Abstract: An audit committee composed of board members can be an effective antifraud mechanism. This article highlights some best practices for audit committees that have emerged over the last decade. A forensic accounting expert can help committee members follow these best practices — thereby helping to avoid and defend against potential fraud allegations from investors and lenders.
Audit committees are a critical defensive tool
An audit committee can be an effective antifraud mechanism. But it’s not enough for audit committee board members to simply review financial statements and audit results — it takes a far more proactive approach to catch a thief.
Does the committee follow best practices?
Audit committees have gained prominence since the 2008 financial crisis. Over the last decade, several best practices have emerged. Among other things, today’s audit committees typically:
Conduct fraud risk assessments. It’s important for the committee to identify the types of risks the company faces and their likelihood of occurrence. These assessments should include an evaluation of existing internal controls.
Understand the accounting issues. The committee must be more than just a passive receptacle for financial reports. Members should be familiar with relevant issues and recent developments, ask open-ended questions and challenge management on the accounting for complex transactions. If the company’s industry has specialized accounting rules, the committee members should consider consulting outside specialists who can bring them up to speed.
Communicate with external auditors. The committee needs to regularly communicate with outside auditors, because the external audit team performs many fraud prevention techniques. This communication includes formal meetings before the audit to elicit input on issues auditors should examine and formal meetings after the audit is complete to follow up on those issues.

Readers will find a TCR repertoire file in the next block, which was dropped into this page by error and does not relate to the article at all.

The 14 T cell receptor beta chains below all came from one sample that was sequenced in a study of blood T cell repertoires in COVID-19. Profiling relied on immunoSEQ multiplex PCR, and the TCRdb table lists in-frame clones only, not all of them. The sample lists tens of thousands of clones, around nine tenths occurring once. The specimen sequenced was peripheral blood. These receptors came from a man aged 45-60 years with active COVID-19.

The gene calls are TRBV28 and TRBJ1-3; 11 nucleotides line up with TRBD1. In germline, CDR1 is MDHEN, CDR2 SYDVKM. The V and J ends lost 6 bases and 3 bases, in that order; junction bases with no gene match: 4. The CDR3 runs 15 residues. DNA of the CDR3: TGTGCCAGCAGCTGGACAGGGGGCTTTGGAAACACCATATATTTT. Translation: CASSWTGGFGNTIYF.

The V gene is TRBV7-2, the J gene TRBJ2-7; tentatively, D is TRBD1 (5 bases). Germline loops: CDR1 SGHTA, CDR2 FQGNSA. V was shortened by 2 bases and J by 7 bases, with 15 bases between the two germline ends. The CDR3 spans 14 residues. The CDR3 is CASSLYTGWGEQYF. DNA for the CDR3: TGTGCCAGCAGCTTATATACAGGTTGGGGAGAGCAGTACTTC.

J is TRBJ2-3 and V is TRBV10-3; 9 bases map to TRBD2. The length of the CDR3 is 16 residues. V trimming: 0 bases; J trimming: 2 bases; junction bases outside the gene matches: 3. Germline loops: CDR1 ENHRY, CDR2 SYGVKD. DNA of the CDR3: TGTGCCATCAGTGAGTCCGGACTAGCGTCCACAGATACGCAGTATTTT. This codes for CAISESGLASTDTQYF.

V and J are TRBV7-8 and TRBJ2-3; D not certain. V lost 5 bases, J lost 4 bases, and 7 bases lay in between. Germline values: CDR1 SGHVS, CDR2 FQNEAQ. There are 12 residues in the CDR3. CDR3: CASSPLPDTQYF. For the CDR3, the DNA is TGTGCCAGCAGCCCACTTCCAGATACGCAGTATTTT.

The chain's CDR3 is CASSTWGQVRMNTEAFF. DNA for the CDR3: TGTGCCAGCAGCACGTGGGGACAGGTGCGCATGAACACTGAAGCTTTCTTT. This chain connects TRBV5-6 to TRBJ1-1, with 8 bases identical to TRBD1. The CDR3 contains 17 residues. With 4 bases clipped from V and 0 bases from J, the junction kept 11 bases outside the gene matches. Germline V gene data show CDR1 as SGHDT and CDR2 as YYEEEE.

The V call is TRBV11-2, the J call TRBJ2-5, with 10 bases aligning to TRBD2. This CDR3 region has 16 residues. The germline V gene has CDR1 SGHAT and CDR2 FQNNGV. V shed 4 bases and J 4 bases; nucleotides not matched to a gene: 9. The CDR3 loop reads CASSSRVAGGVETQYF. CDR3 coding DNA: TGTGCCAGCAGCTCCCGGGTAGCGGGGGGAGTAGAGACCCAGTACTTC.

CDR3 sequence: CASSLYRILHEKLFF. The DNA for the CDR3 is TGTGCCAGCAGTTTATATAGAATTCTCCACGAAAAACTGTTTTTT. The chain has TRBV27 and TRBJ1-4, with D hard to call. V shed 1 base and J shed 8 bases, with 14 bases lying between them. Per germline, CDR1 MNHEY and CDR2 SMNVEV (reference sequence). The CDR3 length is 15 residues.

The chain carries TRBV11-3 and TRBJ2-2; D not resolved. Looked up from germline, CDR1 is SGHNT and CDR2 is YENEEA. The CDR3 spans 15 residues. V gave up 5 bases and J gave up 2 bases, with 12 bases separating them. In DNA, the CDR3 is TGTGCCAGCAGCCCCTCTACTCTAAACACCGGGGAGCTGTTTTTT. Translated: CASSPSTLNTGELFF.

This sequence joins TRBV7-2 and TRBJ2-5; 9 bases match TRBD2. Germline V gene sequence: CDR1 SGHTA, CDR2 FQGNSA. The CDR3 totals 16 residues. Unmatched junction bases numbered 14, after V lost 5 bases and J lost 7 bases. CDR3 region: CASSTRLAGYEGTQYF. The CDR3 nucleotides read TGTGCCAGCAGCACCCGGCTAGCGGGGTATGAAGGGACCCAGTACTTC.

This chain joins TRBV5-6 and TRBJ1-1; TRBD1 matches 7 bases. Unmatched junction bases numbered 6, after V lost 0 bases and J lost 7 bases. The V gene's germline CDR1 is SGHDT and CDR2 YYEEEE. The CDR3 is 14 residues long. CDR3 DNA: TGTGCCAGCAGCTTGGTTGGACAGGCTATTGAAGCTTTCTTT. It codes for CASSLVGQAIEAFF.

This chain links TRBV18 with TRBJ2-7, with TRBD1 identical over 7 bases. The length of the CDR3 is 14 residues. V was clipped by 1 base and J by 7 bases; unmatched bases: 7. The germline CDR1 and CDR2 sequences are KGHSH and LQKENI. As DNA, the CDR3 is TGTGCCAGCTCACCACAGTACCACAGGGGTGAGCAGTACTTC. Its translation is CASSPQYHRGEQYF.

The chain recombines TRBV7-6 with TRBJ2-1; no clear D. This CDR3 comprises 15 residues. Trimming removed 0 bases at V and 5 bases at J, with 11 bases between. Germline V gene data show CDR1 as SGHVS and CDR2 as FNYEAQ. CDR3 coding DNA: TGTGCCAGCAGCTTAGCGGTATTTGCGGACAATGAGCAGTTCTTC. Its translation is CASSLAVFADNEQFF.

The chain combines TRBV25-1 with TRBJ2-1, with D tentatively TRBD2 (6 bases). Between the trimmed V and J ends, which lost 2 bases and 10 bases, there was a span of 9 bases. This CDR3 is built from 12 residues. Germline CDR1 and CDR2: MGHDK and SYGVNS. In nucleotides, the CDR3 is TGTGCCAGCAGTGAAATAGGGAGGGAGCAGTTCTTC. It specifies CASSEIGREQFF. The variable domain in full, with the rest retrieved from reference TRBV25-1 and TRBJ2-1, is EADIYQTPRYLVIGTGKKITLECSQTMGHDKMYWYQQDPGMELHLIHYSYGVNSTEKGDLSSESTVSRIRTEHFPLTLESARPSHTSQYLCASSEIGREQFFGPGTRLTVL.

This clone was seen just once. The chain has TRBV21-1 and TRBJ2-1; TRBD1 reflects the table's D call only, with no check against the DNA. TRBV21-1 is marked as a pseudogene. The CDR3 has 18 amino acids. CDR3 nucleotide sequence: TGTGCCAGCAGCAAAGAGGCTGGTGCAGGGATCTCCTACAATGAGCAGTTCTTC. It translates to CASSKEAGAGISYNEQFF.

Ensure compliance. The committee should verify that management is performing annual reviews of the company’s compliance programs and reporting systems. Members also need to familiarize themselves with ethics requirements, such as those in the Dodd-Frank Act, the Foreign Corrupt Practices Act and any applicable whistleblower laws.
Set an ethical tone at the top. Employees can’t reasonably be expected to abide by antifraud standards and processes if they don’t see proper behavior modeled and reinforced from the top of the organizational chart. Among other things, the audit committee can help foster a culture of accountability and integrity by establishing anonymous reporting mechanisms and requiring prompt investigation of, and follow-up on, whistleblower complaints.
Communicate with staff. Committee members shouldn’t restrict their internal communications to upper management or the CFO. They need to reach out to lower-level employees, too, so those employees feel comfortable reporting concerns and suspicions.
Audit committee members have a fiduciary duty to protect investors and lenders from fraud. Forensic accounting experts can help board members follow best practices and stay on top of fraud trends and compliance requirements. Such outside expertise can prove invaluable should a company find itself facing fraud allegations.